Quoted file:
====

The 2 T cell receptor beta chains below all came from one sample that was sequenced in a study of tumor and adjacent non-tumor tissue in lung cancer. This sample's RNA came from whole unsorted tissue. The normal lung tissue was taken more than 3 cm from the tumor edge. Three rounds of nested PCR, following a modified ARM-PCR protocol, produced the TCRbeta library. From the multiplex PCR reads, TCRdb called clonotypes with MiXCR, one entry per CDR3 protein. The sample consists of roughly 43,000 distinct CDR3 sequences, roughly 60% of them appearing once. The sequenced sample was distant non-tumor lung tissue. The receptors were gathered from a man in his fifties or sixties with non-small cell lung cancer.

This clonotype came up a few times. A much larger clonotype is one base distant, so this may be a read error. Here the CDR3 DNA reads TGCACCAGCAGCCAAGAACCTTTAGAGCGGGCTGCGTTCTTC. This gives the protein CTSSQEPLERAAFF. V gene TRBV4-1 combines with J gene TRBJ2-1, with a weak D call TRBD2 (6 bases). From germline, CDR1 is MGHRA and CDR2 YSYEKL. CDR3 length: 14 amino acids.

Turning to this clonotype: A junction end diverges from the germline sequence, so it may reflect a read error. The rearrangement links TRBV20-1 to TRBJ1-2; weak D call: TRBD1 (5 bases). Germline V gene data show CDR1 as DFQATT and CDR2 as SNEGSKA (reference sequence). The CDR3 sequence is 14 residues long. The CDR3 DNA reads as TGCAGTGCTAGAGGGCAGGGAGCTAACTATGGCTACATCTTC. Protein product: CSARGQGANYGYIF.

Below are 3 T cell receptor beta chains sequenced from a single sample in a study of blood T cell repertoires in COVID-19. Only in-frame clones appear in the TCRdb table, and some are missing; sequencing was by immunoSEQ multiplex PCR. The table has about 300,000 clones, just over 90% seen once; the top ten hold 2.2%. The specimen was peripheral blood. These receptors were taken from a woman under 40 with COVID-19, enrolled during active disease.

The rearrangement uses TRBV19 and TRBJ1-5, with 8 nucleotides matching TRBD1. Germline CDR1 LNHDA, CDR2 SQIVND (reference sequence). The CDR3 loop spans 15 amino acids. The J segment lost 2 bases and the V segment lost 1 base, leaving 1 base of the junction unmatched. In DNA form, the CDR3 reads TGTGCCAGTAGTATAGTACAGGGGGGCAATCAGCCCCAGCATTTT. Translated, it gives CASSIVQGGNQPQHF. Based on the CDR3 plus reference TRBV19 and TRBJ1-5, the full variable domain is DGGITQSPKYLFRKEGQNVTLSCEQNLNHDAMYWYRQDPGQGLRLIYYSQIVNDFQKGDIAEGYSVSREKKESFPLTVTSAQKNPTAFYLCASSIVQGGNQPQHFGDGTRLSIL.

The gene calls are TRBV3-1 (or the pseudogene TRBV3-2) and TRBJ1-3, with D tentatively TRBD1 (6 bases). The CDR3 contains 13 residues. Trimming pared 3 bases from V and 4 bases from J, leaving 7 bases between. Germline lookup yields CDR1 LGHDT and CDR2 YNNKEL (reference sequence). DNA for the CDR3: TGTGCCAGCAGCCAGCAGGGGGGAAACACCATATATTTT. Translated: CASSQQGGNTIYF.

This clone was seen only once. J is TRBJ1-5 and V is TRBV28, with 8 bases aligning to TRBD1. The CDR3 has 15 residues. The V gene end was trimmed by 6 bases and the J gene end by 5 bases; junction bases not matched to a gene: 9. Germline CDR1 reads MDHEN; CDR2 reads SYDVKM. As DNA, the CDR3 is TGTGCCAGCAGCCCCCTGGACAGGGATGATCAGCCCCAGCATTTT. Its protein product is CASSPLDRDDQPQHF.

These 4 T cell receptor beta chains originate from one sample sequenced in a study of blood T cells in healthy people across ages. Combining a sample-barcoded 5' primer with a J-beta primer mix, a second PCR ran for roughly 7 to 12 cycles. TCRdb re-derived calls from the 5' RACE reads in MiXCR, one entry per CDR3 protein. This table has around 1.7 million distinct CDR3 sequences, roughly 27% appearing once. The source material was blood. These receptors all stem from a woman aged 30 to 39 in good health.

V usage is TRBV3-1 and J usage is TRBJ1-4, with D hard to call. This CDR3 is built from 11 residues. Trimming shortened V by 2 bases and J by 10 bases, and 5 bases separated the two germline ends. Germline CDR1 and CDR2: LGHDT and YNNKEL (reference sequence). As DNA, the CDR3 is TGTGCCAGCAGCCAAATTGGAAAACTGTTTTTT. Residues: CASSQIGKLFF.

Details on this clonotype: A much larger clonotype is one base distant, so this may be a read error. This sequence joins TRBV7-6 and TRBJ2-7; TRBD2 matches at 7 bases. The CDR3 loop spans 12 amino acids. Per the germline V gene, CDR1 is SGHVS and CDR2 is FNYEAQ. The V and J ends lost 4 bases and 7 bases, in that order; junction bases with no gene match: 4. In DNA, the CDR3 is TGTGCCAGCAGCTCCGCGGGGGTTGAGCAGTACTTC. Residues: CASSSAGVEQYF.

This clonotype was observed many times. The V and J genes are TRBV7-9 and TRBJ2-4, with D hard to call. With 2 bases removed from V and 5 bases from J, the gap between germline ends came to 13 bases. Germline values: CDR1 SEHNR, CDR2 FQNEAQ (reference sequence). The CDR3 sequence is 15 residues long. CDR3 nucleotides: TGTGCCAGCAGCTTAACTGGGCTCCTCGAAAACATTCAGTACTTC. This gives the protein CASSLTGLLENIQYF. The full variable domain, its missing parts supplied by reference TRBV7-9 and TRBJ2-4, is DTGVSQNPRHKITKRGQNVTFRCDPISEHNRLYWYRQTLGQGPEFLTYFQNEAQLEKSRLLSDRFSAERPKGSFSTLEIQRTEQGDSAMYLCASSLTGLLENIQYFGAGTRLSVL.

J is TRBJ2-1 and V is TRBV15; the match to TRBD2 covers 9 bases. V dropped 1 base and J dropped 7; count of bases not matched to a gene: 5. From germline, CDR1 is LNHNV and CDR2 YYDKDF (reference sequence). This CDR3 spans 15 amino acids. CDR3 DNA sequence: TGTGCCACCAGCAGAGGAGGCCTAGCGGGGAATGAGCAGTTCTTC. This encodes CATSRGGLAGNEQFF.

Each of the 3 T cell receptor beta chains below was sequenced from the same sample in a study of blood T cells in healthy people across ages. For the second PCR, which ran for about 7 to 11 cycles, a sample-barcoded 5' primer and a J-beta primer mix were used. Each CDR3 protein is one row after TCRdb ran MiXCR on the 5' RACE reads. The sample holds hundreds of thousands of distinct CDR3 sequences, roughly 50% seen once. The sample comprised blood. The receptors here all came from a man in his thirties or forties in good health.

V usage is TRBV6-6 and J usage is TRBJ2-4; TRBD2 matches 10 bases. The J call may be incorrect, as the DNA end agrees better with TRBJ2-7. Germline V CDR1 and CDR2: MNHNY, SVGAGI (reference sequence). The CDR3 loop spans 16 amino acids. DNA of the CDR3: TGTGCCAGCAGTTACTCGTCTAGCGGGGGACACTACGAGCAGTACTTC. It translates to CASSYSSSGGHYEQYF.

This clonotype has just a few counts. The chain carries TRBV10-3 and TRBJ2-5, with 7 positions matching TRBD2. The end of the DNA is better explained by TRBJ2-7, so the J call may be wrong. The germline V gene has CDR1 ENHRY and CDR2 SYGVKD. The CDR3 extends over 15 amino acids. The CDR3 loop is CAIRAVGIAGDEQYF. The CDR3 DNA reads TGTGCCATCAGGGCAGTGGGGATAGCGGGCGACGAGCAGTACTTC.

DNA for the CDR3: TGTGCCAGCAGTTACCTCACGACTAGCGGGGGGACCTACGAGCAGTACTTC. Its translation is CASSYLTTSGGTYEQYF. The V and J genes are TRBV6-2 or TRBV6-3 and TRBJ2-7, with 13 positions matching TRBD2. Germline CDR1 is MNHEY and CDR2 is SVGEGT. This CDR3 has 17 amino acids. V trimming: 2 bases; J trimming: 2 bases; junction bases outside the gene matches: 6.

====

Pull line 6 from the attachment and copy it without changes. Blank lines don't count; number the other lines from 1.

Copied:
The gene calls are TRBV3-1 (or the pseudogene TRBV3-2) and TRBJ1-3, with D tentatively TRBD1 (6 bases). The CDR3 contains 13 residues. Trimming pared 3 bases from V and 4 bases from J, leaving 7 bases between. Germline lookup yields CDR1 LGHDT and CDR2 YNNKEL (reference sequence). DNA for the CDR3: TGTGCCAGCAGCCAGCAGGGGGGAAACACCATATATTTT. Translated: CASSQQGGNTIYF.